Second Life Lawsuit Over Copied Goods Settled

from the just-like-that dept

Just after we discussed yet another bad situation involving bringing real world laws into virtual worlds involving World of Warcraft, it looks like there's an update on another such case we discussed last year. In this case, it was a dispute between two members of Second Life, one of whom had "copied" items made by another and started selling them. This seemed perfectly ridiculous, since being a virtual world where there is no scarcity, nothing was being stolen. Indeed, it looks like the participants in the lawsuit more or less came to the same conclusion. They've "settled" the case, but by settling, it sounds like they really meant giving up the case. No money is exchanging hands and no one is admitting to any guilt. That sounds a lot more like they're just dropping the case.

Filed Under: copyright, lawsuits, second life, virtual worlds

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  1. identicon
    Anonymous Coward, 27 Mar 2008 @ 7:50am

    "Perfectly Ridiculous?"

    A virtual world operator is not required to create an environment governed by copyright law. They can simply declare they own everything and require users to consent to that arrangement via the EULA. Many virtual worlds do exactly that.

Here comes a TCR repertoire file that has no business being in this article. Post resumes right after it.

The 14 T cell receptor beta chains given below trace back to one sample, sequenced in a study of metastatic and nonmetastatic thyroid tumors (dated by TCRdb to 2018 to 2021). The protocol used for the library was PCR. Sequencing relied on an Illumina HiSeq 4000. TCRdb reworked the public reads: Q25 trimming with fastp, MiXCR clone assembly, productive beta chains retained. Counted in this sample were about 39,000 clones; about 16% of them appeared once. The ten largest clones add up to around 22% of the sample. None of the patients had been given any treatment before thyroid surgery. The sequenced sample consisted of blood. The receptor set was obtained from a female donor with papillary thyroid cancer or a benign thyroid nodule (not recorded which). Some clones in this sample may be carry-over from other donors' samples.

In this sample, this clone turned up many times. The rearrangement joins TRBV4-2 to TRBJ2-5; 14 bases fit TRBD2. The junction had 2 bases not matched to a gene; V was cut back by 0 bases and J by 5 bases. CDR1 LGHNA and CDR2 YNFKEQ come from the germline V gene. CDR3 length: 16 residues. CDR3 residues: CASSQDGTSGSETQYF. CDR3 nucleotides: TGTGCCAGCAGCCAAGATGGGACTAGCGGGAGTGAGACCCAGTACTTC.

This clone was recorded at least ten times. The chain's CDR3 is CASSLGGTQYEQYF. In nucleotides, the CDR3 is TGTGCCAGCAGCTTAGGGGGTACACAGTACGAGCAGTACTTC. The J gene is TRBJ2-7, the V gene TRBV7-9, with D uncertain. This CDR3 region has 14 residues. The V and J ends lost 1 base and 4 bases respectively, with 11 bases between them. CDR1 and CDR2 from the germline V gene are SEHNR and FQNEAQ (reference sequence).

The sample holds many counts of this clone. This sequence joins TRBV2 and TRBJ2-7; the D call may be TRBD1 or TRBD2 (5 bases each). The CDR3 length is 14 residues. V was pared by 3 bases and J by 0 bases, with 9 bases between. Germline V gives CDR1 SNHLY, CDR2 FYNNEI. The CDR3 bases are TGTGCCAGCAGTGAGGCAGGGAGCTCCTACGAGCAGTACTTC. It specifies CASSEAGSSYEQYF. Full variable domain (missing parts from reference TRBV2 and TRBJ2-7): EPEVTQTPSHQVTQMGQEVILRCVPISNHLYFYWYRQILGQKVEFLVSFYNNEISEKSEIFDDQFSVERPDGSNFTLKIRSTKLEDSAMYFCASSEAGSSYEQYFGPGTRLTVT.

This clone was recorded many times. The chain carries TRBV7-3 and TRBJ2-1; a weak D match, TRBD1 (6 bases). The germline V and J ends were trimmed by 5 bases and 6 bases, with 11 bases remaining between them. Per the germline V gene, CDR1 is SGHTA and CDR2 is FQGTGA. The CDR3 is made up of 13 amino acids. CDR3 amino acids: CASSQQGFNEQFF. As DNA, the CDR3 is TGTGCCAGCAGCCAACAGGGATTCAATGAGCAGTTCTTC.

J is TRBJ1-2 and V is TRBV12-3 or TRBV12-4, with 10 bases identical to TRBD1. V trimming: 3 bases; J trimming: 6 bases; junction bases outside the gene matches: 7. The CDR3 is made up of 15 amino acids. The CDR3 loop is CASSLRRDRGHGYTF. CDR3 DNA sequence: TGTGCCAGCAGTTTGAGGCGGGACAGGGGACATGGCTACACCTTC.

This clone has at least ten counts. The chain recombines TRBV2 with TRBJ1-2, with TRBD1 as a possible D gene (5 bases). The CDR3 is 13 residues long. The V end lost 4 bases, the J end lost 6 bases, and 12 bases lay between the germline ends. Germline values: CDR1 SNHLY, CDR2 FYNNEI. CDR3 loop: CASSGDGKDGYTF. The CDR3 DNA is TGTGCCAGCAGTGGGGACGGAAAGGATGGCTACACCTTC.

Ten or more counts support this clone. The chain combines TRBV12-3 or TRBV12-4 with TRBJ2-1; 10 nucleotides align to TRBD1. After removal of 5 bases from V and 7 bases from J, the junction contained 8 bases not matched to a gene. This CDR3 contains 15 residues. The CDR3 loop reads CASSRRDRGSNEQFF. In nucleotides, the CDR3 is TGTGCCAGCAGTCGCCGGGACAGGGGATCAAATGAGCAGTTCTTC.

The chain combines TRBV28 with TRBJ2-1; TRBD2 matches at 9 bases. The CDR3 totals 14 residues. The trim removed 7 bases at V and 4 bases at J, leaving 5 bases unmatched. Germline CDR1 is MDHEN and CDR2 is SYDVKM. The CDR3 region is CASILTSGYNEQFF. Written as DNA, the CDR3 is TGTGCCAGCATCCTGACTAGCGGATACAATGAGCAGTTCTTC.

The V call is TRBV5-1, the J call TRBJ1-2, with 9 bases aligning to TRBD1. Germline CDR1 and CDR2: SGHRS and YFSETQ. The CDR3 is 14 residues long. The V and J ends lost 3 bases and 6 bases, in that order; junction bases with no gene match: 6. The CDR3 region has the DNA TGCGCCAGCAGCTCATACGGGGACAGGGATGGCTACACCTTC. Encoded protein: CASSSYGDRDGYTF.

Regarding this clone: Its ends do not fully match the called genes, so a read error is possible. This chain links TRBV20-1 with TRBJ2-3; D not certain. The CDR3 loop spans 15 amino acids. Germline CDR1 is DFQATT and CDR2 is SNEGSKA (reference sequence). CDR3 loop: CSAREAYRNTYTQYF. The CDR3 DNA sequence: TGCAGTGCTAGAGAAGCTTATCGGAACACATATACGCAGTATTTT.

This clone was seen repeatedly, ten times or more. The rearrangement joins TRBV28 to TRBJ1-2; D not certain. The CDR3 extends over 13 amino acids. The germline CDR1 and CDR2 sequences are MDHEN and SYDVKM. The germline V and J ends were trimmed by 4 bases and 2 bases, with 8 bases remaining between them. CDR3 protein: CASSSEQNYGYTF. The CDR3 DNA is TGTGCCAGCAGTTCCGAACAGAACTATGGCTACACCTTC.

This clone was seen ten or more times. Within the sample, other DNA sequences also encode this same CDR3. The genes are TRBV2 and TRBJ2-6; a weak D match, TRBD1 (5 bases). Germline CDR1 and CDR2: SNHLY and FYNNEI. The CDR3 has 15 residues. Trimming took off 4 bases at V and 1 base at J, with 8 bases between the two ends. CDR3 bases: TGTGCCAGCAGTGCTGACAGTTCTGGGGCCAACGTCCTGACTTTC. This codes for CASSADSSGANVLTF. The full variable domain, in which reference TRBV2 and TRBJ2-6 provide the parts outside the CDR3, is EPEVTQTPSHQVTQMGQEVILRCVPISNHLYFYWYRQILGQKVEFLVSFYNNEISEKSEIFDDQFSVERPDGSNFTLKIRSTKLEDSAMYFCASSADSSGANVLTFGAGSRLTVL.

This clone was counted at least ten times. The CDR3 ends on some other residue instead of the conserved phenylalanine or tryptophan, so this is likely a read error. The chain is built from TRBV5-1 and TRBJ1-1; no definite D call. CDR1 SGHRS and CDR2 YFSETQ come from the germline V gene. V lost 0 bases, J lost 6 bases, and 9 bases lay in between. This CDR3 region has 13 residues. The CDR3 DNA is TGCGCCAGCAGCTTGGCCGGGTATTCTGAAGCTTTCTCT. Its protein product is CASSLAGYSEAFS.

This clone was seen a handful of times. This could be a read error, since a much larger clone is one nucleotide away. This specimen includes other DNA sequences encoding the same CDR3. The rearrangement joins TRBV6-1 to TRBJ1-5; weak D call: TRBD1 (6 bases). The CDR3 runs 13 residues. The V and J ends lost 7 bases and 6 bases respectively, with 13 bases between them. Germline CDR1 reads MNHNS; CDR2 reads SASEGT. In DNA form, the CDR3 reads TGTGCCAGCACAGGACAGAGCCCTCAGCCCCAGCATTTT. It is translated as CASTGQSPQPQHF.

Second Life, however, chose a different ruleset, under which people have IP rights in what they create. SL and its users opted into the copyright system. Call it an experiment, whatever - that's the market at work. You don't like the ruleset, you can go somewhere else. It isn't clear why that's ridiculous.

    Yes, there's no scarcity in a virtual world. But there's no inherent scarcity over copyrighted works in the real world, either. It is copyright that manufactures scarcity so creators can get paid. If one has a problem with manufactured scarcity, that concern takes issue not merely with Second Life; it takes issue with the entire concept of intellectual property rights. Frankly, that's a lot to bite off over nothing more than a virtual sex bed, but, hey, whatever floats your boat.

    The reason the parties settled is that the damages were probably less than the cost of the lawyers, not because they "came to their senses" and decided copyright was ridiculous. That doesn't mean the legal philosophy of using copyright in a virtual world is wrong. It just means that our current legal structure isn't optimized for small claims disputes. Instead, it's optimized for giant trade associations to shake down students.

    In fact, what is ridiculous is that this appears to have been a fairly straight-forward case of copyright infringement by someone who knowingly opted into the copyright ruleset and violated the rules, but because the system lacks any kind of "small-claims" structure, the plaintiff couldn't recover.

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